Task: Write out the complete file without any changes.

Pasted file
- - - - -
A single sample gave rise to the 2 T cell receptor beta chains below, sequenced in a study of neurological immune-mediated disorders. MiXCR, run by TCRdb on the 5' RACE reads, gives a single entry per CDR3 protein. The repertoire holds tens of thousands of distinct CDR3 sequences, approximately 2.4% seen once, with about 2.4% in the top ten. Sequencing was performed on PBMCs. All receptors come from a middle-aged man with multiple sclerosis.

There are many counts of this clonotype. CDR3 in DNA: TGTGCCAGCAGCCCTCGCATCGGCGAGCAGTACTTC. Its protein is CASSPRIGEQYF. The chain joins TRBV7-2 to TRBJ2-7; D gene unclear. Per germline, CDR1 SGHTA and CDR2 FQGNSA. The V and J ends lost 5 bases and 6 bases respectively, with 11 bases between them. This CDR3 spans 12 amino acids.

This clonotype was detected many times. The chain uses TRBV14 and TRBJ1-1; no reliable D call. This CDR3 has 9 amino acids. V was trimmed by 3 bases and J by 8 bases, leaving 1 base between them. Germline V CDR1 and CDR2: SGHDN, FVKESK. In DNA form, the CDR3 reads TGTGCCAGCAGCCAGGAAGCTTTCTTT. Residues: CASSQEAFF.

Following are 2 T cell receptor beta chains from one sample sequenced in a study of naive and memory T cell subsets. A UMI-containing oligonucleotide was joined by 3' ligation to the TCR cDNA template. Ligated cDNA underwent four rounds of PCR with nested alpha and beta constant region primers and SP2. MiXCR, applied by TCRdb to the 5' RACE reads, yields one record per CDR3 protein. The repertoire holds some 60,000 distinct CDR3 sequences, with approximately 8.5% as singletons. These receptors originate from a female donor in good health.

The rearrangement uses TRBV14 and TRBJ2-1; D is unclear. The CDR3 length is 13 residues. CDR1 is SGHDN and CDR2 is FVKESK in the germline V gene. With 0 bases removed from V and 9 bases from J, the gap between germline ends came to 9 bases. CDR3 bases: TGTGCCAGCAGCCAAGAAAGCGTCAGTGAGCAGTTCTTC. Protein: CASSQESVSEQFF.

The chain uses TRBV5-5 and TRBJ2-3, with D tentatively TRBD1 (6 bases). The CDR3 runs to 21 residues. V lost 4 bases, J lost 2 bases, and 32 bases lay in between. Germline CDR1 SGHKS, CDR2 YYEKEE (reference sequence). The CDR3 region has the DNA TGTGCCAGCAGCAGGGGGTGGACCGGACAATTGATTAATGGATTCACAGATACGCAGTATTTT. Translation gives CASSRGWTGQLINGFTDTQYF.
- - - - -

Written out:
A single sample gave rise to the 2 T cell receptor beta chains below, sequenced in a study of neurological immune-mediated disorders. MiXCR, run by TCRdb on the 5' RACE reads, gives a single entry per CDR3 protein. The repertoire holds tens of thousands of distinct CDR3 sequences, approximately 2.4% seen once, with about 2.4% in the top ten. Sequencing was performed on PBMCs. All receptors come from a middle-aged man with multiple sclerosis.

There are many counts of this clonotype. CDR3 in DNA: TGTGCCAGCAGCCCTCGCATCGGCGAGCAGTACTTC. Its protein is CASSPRIGEQYF. The chain joins TRBV7-2 to TRBJ2-7; D gene unclear. Per germline, CDR1 SGHTA and CDR2 FQGNSA. The V and J ends lost 5 bases and 6 bases respectively, with 11 bases between them. This CDR3 spans 12 amino acids.

This clonotype was detected many times. The chain uses TRBV14 and TRBJ1-1; no reliable D call. This CDR3 has 9 amino acids. V was trimmed by 3 bases and J by 8 bases, leaving 1 base between them. Germline V CDR1 and CDR2: SGHDN, FVKESK. In DNA form, the CDR3 reads TGTGCCAGCAGCCAGGAAGCTTTCTTT. Residues: CASSQEAFF.

Following are 2 T cell receptor beta chains from one sample sequenced in a study of naive and memory T cell subsets. A UMI-containing oligonucleotide was joined by 3' ligation to the TCR cDNA template. Ligated cDNA underwent four rounds of PCR with nested alpha and beta constant region primers and SP2. MiXCR, applied by TCRdb to the 5' RACE reads, yields one record per CDR3 protein. The repertoire holds some 60,000 distinct CDR3 sequences, with approximately 8.5% as singletons. These receptors originate from a female donor in good health.

The rearrangement uses TRBV14 and TRBJ2-1; D is unclear. The CDR3 length is 13 residues. CDR1 is SGHDN and CDR2 is FVKESK in the germline V gene. With 0 bases removed from V and 9 bases from J, the gap between germline ends came to 9 bases. CDR3 bases: TGTGCCAGCAGCCAAGAAAGCGTCAGTGAGCAGTTCTTC. Protein: CASSQESVSEQFF.

The chain uses TRBV5-5 and TRBJ2-3, with D tentatively TRBD1 (6 bases). The CDR3 runs to 21 residues. V lost 4 bases, J lost 2 bases, and 32 bases lay in between. Germline CDR1 SGHKS, CDR2 YYEKEE (reference sequence). The CDR3 region has the DNA TGTGCCAGCAGCAGGGGGTGGACCGGACAATTGATTAATGGATTCACAGATACGCAGTATTTT. Translation gives CASSRGWTGQLINGFTDTQYF.